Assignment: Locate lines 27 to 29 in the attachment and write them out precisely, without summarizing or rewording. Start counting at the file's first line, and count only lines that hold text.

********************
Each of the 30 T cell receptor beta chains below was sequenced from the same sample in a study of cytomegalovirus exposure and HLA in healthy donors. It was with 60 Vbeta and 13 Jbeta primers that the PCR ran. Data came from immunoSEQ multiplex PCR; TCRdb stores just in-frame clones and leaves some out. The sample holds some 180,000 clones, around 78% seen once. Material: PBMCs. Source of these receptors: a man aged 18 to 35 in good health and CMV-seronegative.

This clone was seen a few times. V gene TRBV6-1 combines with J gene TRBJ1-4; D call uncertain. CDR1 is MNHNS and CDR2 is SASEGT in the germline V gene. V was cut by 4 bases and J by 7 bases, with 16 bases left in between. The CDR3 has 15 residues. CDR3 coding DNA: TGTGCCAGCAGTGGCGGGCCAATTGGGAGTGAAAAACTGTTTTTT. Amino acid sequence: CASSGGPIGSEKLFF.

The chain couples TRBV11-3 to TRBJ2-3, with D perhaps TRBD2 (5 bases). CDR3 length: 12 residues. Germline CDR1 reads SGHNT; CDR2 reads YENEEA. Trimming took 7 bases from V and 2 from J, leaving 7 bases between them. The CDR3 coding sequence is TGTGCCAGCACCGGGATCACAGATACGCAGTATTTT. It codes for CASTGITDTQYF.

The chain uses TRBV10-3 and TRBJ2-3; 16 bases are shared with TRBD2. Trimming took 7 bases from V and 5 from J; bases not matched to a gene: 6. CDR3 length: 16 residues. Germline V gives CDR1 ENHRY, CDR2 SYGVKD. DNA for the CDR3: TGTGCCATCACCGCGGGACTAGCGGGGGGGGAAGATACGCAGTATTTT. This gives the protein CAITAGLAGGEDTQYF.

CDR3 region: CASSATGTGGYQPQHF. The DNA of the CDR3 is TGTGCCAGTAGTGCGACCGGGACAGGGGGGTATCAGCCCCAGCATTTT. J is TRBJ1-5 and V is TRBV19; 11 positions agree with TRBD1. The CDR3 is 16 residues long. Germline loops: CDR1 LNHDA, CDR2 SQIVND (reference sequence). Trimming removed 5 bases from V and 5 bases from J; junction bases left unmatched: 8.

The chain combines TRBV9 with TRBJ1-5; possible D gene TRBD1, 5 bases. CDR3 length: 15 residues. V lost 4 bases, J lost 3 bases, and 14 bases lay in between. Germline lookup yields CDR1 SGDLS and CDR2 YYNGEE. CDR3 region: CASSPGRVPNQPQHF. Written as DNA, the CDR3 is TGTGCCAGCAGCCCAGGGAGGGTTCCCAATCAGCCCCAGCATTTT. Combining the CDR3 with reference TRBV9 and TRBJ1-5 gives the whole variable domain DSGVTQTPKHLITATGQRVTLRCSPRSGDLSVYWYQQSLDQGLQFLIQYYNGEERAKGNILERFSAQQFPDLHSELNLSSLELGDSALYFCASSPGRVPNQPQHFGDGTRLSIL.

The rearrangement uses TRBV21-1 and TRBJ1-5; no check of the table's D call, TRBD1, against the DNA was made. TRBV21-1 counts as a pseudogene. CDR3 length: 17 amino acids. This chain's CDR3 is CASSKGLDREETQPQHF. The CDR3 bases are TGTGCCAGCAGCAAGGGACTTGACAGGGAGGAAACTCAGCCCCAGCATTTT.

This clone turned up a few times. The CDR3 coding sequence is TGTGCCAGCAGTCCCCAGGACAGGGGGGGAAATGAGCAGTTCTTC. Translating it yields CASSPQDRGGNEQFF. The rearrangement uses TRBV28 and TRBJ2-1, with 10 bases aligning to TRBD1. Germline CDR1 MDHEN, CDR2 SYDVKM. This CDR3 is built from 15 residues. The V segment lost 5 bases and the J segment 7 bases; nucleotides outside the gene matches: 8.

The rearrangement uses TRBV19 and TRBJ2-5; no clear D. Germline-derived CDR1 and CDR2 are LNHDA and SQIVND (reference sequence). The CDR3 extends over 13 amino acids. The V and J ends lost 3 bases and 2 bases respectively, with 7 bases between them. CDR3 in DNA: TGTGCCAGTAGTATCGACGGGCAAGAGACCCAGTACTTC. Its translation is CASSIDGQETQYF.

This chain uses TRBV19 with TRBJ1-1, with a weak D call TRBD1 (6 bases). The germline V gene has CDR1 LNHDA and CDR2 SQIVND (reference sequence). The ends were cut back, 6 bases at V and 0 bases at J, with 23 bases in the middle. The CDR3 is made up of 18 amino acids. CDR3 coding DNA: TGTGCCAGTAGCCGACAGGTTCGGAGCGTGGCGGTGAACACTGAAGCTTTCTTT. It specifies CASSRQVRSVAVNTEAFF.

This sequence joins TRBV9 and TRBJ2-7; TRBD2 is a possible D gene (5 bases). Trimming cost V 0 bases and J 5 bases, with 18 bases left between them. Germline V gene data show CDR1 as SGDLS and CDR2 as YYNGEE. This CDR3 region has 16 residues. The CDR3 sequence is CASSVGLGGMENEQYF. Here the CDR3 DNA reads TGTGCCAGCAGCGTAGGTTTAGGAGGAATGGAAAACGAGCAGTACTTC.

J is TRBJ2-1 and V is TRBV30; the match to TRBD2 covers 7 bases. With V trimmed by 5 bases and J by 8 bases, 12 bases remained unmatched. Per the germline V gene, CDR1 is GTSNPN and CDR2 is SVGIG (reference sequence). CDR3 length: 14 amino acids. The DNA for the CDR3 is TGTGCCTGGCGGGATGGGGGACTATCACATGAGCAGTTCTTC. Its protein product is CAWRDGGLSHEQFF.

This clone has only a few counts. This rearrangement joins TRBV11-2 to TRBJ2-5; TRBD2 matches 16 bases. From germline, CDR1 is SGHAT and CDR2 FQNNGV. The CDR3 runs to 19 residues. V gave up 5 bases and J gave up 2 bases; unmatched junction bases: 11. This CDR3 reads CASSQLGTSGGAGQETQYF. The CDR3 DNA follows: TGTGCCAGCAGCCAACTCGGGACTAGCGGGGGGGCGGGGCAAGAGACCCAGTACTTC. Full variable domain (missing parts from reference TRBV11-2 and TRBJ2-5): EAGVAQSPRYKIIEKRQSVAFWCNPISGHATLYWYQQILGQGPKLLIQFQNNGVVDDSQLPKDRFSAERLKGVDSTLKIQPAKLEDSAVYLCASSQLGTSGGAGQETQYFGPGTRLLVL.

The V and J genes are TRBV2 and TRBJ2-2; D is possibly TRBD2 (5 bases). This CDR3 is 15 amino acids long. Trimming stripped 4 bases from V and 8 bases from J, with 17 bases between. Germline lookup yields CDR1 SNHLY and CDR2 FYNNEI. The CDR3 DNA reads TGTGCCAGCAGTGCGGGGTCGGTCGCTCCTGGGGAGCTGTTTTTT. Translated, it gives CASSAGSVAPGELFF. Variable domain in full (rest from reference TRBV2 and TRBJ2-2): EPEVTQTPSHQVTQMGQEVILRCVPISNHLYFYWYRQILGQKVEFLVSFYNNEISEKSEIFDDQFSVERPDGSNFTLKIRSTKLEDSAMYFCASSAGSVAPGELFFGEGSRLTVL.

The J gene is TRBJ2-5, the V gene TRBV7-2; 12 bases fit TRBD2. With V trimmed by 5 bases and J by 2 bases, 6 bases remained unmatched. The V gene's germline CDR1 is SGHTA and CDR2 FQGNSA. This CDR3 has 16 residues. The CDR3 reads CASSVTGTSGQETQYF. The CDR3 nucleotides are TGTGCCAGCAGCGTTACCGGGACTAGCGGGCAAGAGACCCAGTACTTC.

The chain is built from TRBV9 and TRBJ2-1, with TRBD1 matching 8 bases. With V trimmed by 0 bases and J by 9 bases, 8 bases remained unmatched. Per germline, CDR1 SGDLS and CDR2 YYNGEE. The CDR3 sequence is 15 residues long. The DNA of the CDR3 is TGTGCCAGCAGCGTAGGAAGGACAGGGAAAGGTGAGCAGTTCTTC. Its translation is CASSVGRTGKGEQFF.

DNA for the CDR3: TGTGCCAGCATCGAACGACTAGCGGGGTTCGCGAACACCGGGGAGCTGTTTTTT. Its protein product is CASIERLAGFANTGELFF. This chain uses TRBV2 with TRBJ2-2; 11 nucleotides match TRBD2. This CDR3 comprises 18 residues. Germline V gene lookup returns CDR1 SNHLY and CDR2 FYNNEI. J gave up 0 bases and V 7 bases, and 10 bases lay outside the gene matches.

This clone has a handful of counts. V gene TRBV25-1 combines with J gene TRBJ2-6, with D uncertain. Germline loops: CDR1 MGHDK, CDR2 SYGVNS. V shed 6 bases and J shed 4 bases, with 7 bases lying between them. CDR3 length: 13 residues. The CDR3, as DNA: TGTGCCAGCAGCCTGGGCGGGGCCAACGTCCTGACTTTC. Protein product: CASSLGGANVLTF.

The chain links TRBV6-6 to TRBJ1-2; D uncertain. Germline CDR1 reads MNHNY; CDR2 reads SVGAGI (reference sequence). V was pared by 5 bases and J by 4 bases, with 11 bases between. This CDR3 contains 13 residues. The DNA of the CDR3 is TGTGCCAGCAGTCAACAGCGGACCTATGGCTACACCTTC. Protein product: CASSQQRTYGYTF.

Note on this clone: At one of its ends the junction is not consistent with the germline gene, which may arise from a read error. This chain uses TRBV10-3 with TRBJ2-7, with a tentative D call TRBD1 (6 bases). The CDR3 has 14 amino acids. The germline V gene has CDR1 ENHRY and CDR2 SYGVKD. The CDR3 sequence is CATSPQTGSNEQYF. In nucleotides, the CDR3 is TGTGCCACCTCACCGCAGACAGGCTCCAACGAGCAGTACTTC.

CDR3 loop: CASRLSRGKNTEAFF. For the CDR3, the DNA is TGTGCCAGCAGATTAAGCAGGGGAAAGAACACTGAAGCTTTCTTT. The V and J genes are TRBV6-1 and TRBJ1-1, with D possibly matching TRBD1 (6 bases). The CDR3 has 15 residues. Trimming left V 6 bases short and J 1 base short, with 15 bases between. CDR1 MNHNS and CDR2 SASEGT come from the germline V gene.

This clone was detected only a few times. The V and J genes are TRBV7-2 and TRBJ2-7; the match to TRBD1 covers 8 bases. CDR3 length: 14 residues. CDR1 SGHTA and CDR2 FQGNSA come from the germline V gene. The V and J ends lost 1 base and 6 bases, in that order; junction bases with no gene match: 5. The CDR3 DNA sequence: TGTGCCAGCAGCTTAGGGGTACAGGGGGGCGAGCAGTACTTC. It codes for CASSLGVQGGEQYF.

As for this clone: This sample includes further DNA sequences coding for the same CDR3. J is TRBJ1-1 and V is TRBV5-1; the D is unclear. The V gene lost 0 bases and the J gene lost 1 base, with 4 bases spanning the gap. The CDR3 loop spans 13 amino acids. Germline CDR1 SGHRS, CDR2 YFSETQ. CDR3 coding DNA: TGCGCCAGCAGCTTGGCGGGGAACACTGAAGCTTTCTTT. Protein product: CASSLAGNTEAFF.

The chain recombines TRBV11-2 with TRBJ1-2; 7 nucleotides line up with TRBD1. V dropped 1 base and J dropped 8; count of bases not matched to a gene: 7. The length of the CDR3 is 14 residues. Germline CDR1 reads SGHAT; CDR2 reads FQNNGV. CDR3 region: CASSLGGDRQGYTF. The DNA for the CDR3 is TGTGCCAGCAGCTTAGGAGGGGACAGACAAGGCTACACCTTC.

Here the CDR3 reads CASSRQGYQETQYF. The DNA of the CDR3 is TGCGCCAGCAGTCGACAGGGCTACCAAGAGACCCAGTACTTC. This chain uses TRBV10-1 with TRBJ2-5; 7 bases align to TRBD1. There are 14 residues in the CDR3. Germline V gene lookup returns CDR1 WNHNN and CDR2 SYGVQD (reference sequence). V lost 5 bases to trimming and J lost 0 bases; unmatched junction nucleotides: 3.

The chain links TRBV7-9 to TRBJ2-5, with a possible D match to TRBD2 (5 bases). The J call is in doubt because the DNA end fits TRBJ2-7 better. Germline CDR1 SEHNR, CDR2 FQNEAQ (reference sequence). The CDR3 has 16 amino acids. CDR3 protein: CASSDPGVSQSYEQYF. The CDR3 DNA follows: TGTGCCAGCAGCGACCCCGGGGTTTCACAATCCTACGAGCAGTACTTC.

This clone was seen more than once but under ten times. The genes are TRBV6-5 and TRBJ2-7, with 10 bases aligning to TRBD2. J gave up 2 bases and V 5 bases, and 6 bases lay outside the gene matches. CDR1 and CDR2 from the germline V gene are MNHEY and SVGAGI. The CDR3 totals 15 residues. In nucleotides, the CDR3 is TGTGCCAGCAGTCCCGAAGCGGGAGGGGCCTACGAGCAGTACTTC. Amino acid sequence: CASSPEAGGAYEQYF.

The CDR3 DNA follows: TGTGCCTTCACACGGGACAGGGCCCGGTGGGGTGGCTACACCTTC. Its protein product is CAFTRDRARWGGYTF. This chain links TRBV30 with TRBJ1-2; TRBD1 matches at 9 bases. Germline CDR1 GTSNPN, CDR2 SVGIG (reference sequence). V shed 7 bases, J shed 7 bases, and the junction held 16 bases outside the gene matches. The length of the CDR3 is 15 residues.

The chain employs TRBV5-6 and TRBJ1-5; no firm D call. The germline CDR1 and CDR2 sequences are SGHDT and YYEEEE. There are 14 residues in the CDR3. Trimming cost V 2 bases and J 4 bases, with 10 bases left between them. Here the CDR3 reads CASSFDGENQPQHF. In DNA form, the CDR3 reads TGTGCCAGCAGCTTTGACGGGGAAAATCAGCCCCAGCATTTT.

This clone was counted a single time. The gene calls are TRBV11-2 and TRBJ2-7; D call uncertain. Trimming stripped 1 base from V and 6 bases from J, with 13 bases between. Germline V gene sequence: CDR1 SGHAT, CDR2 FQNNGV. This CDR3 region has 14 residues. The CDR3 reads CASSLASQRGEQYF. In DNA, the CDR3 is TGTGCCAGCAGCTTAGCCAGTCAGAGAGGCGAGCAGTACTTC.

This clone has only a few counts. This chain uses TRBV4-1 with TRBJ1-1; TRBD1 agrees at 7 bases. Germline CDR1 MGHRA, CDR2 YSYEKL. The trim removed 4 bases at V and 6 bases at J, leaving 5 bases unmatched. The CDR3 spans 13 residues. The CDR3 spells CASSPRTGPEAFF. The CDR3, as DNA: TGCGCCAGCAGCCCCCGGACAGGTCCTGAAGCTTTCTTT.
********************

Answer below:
This clone was seen more than once but under ten times. The genes are TRBV6-5 and TRBJ2-7, with 10 bases aligning to TRBD2. J gave up 2 bases and V 5 bases, and 6 bases lay outside the gene matches. CDR1 and CDR2 from the germline V gene are MNHEY and SVGAGI. The CDR3 totals 15 residues. In nucleotides, the CDR3 is TGTGCCAGCAGTCCCGAAGCGGGAGGGGCCTACGAGCAGTACTTC. Amino acid sequence: CASSPEAGGAYEQYF.

The CDR3 DNA follows: TGTGCCTTCACACGGGACAGGGCCCGGTGGGGTGGCTACACCTTC. Its protein product is CAFTRDRARWGGYTF. This chain links TRBV30 with TRBJ1-2; TRBD1 matches at 9 bases. Germline CDR1 GTSNPN, CDR2 SVGIG (reference sequence). V shed 7 bases, J shed 7 bases, and the junction held 16 bases outside the gene matches. The length of the CDR3 is 15 residues.

The chain employs TRBV5-6 and TRBJ1-5; no firm D call. The germline CDR1 and CDR2 sequences are SGHDT and YYEEEE. There are 14 residues in the CDR3. Trimming cost V 2 bases and J 4 bases, with 10 bases left between them. Here the CDR3 reads CASSFDGENQPQHF. In DNA form, the CDR3 reads TGTGCCAGCAGCTTTGACGGGGAAAATCAGCCCCAGCATTTT.